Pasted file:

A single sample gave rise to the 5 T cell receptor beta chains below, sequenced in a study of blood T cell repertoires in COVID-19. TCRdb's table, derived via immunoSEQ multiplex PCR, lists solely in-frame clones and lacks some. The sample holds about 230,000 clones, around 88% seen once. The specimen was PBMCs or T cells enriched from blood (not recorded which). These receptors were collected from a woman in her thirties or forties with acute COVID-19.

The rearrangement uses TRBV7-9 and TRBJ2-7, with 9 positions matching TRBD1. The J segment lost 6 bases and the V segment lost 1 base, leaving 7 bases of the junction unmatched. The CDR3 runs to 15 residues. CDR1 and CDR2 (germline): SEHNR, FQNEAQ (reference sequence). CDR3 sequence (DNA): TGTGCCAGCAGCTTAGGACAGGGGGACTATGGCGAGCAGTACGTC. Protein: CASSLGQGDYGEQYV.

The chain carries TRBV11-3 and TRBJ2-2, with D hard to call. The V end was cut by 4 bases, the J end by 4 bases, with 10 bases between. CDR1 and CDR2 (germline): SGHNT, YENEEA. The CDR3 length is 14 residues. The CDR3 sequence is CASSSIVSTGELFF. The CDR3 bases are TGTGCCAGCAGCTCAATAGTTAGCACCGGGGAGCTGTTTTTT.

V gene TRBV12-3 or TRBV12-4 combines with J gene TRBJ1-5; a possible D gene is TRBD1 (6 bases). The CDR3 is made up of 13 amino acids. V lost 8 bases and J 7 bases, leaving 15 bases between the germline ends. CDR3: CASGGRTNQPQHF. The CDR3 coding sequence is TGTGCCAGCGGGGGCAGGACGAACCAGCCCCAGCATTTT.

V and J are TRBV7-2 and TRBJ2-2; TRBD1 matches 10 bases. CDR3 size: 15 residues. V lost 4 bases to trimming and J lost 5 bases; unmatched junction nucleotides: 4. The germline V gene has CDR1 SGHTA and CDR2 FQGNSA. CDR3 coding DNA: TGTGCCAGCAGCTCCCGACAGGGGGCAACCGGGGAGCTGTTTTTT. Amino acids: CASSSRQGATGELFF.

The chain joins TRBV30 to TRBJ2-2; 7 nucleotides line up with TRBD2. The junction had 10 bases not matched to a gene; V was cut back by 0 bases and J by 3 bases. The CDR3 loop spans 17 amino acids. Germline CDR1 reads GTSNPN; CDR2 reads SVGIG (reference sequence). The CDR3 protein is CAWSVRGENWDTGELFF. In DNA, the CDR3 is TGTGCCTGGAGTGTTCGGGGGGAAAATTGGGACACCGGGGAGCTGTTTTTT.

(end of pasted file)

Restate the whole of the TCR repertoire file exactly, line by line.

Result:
A single sample gave rise to the 5 T cell receptor beta chains below, sequenced in a study of blood T cell repertoires in COVID-19. TCRdb's table, derived via immunoSEQ multiplex PCR, lists solely in-frame clones and lacks some. The sample holds about 230,000 clones, around 88% seen once. The specimen was PBMCs or T cells enriched from blood (not recorded which). These receptors were collected from a woman in her thirties or forties with acute COVID-19.

The rearrangement uses TRBV7-9 and TRBJ2-7, with 9 positions matching TRBD1. The J segment lost 6 bases and the V segment lost 1 base, leaving 7 bases of the junction unmatched. The CDR3 runs to 15 residues. CDR1 and CDR2 (germline): SEHNR, FQNEAQ (reference sequence). CDR3 sequence (DNA): TGTGCCAGCAGCTTAGGACAGGGGGACTATGGCGAGCAGTACGTC. Protein: CASSLGQGDYGEQYV.

The chain carries TRBV11-3 and TRBJ2-2, with D hard to call. The V end was cut by 4 bases, the J end by 4 bases, with 10 bases between. CDR1 and CDR2 (germline): SGHNT, YENEEA. The CDR3 length is 14 residues. The CDR3 sequence is CASSSIVSTGELFF. The CDR3 bases are TGTGCCAGCAGCTCAATAGTTAGCACCGGGGAGCTGTTTTTT.

V gene TRBV12-3 or TRBV12-4 combines with J gene TRBJ1-5; a possible D gene is TRBD1 (6 bases). The CDR3 is made up of 13 amino acids. V lost 8 bases and J 7 bases, leaving 15 bases between the germline ends. CDR3: CASGGRTNQPQHF. The CDR3 coding sequence is TGTGCCAGCGGGGGCAGGACGAACCAGCCCCAGCATTTT.

V and J are TRBV7-2 and TRBJ2-2; TRBD1 matches 10 bases. CDR3 size: 15 residues. V lost 4 bases to trimming and J lost 5 bases; unmatched junction nucleotides: 4. The germline V gene has CDR1 SGHTA and CDR2 FQGNSA. CDR3 coding DNA: TGTGCCAGCAGCTCCCGACAGGGGGCAACCGGGGAGCTGTTTTTT. Amino acids: CASSSRQGATGELFF.

The chain joins TRBV30 to TRBJ2-2; 7 nucleotides line up with TRBD2. The junction had 10 bases not matched to a gene; V was cut back by 0 bases and J by 3 bases. The CDR3 loop spans 17 amino acids. Germline CDR1 reads GTSNPN; CDR2 reads SVGIG (reference sequence). The CDR3 protein is CAWSVRGENWDTGELFF. In DNA, the CDR3 is TGTGCCTGGAGTGTTCGGGGGGAAAATTGGGACACCGGGGAGCTGTTTTTT.